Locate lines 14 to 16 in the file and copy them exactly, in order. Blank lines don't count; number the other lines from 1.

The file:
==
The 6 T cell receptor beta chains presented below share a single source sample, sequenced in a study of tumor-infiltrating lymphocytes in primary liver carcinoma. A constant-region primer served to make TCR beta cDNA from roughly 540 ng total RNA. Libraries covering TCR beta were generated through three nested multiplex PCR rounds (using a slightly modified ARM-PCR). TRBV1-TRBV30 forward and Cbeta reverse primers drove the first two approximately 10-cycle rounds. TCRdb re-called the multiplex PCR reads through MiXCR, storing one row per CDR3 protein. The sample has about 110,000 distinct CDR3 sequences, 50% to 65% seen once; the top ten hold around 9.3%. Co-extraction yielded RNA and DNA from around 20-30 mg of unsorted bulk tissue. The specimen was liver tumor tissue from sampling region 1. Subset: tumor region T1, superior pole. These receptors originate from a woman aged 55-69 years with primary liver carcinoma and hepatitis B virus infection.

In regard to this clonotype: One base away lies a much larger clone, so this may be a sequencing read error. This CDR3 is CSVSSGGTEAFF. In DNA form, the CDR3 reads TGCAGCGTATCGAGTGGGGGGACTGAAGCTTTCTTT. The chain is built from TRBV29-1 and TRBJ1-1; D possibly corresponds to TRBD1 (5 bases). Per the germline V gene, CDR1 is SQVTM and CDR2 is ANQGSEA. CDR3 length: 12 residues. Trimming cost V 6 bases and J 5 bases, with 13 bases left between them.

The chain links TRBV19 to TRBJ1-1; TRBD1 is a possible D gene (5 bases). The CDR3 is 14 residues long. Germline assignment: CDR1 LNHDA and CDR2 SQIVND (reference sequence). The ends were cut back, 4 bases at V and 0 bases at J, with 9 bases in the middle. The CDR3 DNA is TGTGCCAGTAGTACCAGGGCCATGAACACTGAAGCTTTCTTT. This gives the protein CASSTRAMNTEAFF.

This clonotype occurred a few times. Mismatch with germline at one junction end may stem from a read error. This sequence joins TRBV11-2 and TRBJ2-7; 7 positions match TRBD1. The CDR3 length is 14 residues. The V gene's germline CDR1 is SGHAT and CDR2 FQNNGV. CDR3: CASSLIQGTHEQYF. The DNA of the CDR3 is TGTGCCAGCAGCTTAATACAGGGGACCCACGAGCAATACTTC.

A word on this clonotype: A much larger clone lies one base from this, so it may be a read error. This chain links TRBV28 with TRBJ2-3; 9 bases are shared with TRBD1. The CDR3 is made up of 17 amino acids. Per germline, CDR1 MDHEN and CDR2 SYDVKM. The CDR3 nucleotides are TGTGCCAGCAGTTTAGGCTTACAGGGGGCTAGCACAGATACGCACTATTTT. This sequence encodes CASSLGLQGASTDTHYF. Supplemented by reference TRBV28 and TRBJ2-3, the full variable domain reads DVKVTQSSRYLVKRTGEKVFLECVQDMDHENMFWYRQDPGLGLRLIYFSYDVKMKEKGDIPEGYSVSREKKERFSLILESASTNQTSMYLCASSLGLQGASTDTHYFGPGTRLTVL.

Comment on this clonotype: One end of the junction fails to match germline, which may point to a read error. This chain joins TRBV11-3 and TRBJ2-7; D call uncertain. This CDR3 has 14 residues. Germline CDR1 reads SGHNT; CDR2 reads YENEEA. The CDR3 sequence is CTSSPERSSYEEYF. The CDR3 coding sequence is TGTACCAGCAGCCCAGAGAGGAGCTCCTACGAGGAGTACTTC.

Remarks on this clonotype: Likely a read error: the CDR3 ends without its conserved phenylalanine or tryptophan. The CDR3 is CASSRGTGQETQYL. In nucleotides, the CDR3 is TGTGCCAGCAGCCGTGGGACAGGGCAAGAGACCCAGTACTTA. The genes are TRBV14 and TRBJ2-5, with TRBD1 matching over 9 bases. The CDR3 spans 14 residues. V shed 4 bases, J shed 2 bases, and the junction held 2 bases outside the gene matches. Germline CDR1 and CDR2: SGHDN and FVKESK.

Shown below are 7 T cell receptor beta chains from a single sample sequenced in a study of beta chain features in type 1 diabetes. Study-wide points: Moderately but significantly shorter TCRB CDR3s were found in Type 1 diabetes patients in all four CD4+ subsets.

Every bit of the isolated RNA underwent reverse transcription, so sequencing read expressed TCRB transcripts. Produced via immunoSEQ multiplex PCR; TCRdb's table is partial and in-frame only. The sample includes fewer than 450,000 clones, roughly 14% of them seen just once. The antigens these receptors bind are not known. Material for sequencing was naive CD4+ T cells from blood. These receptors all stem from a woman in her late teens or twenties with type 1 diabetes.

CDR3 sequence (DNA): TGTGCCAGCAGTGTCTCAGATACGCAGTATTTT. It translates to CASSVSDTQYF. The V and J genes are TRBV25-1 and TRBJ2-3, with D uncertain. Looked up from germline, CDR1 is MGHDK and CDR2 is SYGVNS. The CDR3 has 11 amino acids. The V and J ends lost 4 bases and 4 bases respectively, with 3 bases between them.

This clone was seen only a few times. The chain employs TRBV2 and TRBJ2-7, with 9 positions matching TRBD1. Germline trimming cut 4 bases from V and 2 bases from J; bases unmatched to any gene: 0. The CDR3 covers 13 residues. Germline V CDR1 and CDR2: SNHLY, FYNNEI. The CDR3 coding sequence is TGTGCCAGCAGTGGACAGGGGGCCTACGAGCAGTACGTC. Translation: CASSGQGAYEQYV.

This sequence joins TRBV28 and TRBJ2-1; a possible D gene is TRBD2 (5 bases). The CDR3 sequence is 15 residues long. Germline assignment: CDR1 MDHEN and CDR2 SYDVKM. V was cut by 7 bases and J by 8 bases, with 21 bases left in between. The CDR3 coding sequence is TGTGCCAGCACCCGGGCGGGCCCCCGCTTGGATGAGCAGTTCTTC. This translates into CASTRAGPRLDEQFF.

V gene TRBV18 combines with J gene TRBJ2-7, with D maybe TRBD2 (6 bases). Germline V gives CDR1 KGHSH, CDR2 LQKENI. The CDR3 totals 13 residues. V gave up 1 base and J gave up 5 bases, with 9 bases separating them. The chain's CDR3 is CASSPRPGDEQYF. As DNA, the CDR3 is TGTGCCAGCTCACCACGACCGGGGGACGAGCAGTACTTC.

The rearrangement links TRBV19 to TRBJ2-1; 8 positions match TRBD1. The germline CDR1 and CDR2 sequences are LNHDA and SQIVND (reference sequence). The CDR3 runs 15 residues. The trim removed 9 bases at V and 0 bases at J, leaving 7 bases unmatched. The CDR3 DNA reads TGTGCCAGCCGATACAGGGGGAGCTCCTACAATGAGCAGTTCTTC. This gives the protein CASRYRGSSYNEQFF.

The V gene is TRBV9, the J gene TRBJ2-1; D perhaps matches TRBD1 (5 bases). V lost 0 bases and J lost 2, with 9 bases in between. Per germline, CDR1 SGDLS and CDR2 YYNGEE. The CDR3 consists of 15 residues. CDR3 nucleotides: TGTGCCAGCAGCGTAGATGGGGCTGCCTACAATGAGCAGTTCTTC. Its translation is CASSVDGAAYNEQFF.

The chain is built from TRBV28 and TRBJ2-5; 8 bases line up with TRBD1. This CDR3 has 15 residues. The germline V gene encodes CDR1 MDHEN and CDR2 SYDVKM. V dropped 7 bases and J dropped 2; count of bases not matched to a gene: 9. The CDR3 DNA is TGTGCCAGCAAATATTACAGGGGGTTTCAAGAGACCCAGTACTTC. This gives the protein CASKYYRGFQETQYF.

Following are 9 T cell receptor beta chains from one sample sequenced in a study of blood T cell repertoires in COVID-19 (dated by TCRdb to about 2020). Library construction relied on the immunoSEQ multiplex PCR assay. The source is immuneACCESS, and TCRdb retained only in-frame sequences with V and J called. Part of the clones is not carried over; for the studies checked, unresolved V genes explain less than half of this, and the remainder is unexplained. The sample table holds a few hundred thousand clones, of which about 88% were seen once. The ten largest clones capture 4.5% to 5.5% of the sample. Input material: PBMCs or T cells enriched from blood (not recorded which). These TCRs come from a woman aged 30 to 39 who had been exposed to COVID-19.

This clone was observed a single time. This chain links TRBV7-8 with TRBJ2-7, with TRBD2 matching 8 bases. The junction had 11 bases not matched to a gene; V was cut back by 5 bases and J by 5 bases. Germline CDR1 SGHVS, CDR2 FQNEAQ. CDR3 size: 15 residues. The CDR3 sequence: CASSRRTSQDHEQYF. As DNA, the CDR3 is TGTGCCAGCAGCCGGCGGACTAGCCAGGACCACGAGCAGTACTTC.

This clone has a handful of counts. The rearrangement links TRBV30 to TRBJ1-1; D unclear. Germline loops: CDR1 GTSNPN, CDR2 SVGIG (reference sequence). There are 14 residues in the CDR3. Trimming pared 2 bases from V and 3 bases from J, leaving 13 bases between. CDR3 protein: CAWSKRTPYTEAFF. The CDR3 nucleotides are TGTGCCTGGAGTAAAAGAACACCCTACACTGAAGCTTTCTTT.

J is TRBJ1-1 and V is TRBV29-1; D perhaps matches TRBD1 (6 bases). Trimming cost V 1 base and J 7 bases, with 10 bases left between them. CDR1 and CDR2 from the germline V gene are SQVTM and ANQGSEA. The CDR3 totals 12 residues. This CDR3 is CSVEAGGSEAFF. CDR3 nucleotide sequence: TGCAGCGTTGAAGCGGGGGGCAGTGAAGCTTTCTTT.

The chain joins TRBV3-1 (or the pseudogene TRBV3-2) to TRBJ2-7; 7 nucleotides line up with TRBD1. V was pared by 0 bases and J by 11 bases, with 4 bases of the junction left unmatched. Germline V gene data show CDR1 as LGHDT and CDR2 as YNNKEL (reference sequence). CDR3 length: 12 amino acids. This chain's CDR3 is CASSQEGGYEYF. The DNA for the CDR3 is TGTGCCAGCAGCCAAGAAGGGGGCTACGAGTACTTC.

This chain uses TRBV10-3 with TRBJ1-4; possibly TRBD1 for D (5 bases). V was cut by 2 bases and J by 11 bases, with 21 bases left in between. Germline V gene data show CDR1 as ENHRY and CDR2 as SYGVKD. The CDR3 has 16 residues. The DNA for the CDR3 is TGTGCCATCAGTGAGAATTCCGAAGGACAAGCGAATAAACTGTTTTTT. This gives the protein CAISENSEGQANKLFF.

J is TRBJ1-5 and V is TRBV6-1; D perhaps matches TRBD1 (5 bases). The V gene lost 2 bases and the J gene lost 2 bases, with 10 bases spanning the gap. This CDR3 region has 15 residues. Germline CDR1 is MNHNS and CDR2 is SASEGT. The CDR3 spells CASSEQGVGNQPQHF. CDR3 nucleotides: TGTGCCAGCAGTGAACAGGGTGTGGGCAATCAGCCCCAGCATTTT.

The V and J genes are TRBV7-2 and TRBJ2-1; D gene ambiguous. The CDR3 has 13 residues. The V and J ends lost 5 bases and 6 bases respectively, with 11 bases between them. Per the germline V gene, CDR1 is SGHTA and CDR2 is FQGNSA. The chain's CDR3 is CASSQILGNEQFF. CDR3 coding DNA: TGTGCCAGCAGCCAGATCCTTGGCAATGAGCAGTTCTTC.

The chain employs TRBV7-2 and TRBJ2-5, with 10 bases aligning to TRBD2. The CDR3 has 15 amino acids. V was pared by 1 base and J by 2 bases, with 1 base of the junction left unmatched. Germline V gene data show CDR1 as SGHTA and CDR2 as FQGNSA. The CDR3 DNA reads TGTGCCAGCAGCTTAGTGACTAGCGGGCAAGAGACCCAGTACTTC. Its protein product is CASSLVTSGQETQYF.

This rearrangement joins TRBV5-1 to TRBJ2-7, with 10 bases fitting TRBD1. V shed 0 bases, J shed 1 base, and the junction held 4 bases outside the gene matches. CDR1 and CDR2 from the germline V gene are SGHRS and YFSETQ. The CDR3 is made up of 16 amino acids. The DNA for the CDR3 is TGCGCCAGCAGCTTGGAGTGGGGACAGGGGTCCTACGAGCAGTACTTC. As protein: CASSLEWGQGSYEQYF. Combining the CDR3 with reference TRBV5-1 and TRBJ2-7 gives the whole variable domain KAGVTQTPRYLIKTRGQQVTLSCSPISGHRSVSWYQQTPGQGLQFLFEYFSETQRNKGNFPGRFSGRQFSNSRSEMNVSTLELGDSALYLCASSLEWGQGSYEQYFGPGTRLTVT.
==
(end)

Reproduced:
The rearrangement links TRBV19 to TRBJ2-1; 8 positions match TRBD1. The germline CDR1 and CDR2 sequences are LNHDA and SQIVND (reference sequence). The CDR3 runs 15 residues. The trim removed 9 bases at V and 0 bases at J, leaving 7 bases unmatched. The CDR3 DNA reads TGTGCCAGCCGATACAGGGGGAGCTCCTACAATGAGCAGTTCTTC. This gives the protein CASRYRGSSYNEQFF.

The V gene is TRBV9, the J gene TRBJ2-1; D perhaps matches TRBD1 (5 bases). V lost 0 bases and J lost 2, with 9 bases in between. Per germline, CDR1 SGDLS and CDR2 YYNGEE. The CDR3 consists of 15 residues. CDR3 nucleotides: TGTGCCAGCAGCGTAGATGGGGCTGCCTACAATGAGCAGTTCTTC. Its translation is CASSVDGAAYNEQFF.

The chain is built from TRBV28 and TRBJ2-5; 8 bases line up with TRBD1. This CDR3 has 15 residues. The germline V gene encodes CDR1 MDHEN and CDR2 SYDVKM. V dropped 7 bases and J dropped 2; count of bases not matched to a gene: 9. The CDR3 DNA is TGTGCCAGCAAATATTACAGGGGGTTTCAAGAGACCCAGTACTTC. This gives the protein CASKYYRGFQETQYF.